After a year spent online, high school seniors around the state are looking forward to gathering with their classmates for in-person graduation celebrations in June.
“Being able to have an actual graduation feels particularly special this year, given the way that things were a year ago. It feels like a gift to be able to celebrate with everybody,” said Anna Wagner, a senior at Middlebury Union High School who will be starting at the University of Vermont this fall.
In 2020, schools canceled graduations and found alternative ways to celebrate. Car processions and virtual and drive-in ceremonies were among the most popular replacements.
This year, with the Vermont Forward Plan, outdoor events may now include as many as 900 unvaccinated people and any number of vaccinated people as spacing allows. For schools around the state, these new guidelines mean that ceremonies closely resembling a normal, non-Covid-19 year will be possible for the Class of 2021. Many will hold ceremonies on their athletic fields or at other outdoor locations in June.
These opportunities to come together as a whole class at graduation are needed, administrators and students agreed.
Administrators at schools all over Vermont reported receiving overwhelmingly positive responses from students and families about their plans to host in-person, outdoor ceremonies.
“The primary feedback is ‘yay,’ especially after a lot of people got front-row seats for the disruption of last year’s events,” Rutland High School Principal Greg Schilling said. Rutland organized a drive-thru celebration for the Class of 2020. This year, the ceremony will take place on the school’s athletic field.
Many schools have chosen to host their graduations on school grounds. Mount Anthony Union High School in Bennington invited its 180 graduates plus guests to the school’s football fields for June 12. At Vergennes Union High School, attendees will gather at the varsity field June 11.
At North County High School in Newport, some students were so happy with last year’s car parades that the school will host a traditional outdoor ceremony and a drive-thru for its 160 graduates, Principal Chris Young said.
For smaller schools, the planning process has looked somewhat different. The Cabot School has been able to organize outdoor activities, including ultimate Frisbee games, hikes and ski days for its senior class of 10 students. Principal Rebecca Tatistcheff intends to conclude celebrations with on-campus festivities this June. Although much has been possible because of Cabot’s class size and access to outdoor spaces, ever-changing guidelines and health situations have posed challenges nonetheless.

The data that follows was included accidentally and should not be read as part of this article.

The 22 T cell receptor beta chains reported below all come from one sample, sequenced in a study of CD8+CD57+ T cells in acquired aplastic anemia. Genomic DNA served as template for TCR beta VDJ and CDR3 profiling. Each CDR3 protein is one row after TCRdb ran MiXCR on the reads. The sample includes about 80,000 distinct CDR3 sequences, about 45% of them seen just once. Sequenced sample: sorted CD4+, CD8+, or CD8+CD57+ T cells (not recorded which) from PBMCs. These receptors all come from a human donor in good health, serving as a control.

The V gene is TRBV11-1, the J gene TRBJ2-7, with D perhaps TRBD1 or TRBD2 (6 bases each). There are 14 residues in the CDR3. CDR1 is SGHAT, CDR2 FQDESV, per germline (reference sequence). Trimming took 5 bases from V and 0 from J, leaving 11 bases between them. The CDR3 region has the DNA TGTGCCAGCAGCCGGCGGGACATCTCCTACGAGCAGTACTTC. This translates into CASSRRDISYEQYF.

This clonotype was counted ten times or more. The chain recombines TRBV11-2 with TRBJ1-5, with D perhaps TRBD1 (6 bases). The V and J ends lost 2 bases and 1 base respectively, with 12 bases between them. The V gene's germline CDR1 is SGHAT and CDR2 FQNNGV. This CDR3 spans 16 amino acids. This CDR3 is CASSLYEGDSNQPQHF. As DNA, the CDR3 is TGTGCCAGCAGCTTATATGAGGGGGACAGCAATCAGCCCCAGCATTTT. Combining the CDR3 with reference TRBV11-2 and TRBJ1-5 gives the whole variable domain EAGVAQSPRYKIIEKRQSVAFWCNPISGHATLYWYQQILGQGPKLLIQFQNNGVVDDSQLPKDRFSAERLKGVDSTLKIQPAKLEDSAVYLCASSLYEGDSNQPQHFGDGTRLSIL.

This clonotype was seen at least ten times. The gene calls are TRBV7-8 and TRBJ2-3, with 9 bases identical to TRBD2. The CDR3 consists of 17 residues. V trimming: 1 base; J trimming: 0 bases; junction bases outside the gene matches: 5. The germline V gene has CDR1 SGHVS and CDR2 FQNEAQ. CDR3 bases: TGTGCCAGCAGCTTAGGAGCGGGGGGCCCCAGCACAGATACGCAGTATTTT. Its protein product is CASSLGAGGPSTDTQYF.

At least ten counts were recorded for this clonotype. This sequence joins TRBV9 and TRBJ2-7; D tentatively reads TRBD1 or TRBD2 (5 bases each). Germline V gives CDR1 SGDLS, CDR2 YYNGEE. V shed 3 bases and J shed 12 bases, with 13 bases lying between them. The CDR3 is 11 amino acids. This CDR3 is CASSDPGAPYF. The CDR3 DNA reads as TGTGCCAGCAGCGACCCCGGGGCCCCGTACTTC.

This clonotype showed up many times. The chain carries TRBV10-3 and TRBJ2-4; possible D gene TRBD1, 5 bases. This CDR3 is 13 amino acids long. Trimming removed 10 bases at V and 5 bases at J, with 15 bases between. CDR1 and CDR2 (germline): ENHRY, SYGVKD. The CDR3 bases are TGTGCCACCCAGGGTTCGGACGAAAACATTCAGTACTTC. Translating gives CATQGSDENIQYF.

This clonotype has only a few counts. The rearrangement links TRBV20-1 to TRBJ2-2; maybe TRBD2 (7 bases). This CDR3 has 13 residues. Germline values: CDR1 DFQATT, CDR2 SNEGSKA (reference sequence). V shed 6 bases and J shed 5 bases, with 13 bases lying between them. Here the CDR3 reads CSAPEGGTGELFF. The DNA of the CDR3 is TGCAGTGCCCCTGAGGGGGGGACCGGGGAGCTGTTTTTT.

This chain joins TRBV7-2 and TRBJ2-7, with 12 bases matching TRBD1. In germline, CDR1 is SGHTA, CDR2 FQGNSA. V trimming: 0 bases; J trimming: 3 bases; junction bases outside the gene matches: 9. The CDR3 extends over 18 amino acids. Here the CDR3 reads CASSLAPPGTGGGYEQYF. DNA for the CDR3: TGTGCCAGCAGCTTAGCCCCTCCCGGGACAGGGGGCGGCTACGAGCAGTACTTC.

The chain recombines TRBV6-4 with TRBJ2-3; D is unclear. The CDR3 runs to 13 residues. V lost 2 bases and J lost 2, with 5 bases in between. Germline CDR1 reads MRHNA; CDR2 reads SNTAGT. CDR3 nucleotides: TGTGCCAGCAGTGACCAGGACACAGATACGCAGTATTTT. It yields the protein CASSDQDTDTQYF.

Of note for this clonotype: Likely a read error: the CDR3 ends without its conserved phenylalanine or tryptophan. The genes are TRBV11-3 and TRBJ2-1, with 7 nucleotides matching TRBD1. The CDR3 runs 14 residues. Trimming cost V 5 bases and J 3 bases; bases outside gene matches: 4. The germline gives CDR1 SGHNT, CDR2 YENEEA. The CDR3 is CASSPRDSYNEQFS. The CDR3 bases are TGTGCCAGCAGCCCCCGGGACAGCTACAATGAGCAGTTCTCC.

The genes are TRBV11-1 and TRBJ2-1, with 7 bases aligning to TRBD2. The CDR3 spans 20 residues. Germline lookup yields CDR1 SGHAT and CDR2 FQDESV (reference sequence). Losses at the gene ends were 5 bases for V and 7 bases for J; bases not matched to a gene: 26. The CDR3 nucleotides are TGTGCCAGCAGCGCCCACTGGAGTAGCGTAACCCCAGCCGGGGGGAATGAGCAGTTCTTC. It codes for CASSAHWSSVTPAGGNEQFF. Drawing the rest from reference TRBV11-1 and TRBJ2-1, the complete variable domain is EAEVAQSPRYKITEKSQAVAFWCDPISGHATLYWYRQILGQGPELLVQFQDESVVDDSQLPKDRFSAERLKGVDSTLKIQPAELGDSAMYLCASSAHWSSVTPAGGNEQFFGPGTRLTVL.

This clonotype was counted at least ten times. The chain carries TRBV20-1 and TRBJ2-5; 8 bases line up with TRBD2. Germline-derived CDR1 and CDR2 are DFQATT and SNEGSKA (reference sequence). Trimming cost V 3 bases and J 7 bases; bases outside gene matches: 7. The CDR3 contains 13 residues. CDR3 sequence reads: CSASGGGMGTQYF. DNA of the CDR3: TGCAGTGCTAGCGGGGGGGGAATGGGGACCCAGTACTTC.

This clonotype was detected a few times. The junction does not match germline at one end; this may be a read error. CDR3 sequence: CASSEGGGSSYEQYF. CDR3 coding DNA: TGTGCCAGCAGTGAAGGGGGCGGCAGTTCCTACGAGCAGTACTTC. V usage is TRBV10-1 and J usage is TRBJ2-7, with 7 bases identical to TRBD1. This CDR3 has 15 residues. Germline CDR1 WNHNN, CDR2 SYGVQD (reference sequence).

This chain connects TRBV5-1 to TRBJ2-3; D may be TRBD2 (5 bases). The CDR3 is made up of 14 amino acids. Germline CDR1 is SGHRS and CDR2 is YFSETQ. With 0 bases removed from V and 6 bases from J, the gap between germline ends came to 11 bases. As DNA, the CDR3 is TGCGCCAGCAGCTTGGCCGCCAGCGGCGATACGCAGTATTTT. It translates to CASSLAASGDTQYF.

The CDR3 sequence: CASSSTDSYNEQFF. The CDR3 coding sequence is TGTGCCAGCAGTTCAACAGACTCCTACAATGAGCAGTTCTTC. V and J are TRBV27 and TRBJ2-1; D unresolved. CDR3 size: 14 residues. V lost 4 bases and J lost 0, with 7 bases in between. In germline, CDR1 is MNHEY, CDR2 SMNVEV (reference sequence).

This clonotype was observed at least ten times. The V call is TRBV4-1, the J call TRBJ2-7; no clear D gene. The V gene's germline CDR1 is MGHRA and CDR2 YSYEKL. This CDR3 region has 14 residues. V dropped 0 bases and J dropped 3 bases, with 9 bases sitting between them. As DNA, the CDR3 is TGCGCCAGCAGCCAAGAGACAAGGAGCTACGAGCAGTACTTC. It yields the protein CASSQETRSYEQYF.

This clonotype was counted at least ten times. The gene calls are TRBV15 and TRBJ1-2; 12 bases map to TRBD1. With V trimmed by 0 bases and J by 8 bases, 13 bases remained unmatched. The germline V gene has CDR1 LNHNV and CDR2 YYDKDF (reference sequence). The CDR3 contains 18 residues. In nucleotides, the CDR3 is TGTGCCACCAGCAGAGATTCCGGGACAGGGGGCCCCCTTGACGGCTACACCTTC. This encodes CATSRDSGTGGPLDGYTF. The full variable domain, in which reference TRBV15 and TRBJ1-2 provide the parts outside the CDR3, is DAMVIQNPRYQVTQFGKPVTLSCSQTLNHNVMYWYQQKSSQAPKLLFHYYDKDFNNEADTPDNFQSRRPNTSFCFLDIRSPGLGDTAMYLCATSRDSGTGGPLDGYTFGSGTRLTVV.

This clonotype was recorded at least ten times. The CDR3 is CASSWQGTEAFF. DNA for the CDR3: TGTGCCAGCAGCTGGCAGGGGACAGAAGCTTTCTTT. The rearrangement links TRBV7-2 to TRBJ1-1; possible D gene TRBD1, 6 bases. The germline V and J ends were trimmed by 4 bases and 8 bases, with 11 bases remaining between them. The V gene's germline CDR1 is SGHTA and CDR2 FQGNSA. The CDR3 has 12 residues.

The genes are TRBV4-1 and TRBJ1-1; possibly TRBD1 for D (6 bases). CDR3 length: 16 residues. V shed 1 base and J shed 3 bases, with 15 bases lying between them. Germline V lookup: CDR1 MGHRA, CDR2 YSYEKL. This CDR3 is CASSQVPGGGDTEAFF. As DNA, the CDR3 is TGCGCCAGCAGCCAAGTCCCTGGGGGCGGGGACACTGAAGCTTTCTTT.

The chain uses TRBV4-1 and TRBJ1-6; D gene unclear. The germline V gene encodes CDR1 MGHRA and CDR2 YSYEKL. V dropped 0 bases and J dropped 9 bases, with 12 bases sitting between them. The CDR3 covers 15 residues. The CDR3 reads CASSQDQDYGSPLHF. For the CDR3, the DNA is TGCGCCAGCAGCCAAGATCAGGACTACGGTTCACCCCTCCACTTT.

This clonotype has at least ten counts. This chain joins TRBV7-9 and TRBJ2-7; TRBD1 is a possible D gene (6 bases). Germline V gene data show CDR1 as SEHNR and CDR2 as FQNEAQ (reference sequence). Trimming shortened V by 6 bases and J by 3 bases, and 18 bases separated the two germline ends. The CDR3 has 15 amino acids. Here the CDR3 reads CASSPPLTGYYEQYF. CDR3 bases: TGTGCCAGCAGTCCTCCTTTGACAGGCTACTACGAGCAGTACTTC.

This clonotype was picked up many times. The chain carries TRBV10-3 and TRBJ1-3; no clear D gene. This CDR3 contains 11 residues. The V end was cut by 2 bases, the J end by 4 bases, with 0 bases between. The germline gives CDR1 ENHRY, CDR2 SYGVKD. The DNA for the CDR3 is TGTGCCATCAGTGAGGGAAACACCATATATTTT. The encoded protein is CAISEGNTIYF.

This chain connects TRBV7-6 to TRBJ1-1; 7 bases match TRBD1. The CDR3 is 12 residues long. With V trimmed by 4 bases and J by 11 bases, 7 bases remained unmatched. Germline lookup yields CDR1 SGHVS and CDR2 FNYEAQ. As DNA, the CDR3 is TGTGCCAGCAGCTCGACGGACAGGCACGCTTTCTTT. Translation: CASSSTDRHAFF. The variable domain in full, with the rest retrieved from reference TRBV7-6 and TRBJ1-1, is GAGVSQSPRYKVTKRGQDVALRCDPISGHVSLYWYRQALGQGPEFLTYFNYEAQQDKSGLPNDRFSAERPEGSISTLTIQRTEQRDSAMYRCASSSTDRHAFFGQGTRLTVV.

“The biggest challenge is trying to be cautiously optimistic,” Tatistcheff said. “While things will continue to change and evolve, we have to move forward with planning. We’re still in a moment of uncertainty.”
Wagner and her classmates at Middlebury Union have been attending in-person classes two days per week and have only seen half of their peers for much of the school year. They have also missed out on school dances, college tours and many of the other traditions that typically define their final year, according to Middlebury Union senior Bode Rubright.
“Normally I’m not the type of person who cares about graduations and events like that, but we’ve been so deprived of normalcy over the past year and a half that to have something that resembles what a normal school year would look like is awesome,” Rubright said of graduation.
For Middlebury Union Principal Justin Campbell, this year’s graduation planning has served as a reminder of the importance of the celebration.
“It’s a wonderful experience and maybe one that I took for granted in the past,” Campbell said. Middlebury’s ceremony will take place June 12.
Hosting an event for hundreds of people during a pandemic inevitably comes with a number of concerns for organizers — spacing of guests, bad weather and finding the right camera angles so families can see their graduates top the list for Rutland Principal Schilling.
Middlebury Principal Campbell has found collaboration with fellow administrators to be helpful in addressing these worries. But, no matter the planning difficulties, Campbell is certain the result will be worth it.
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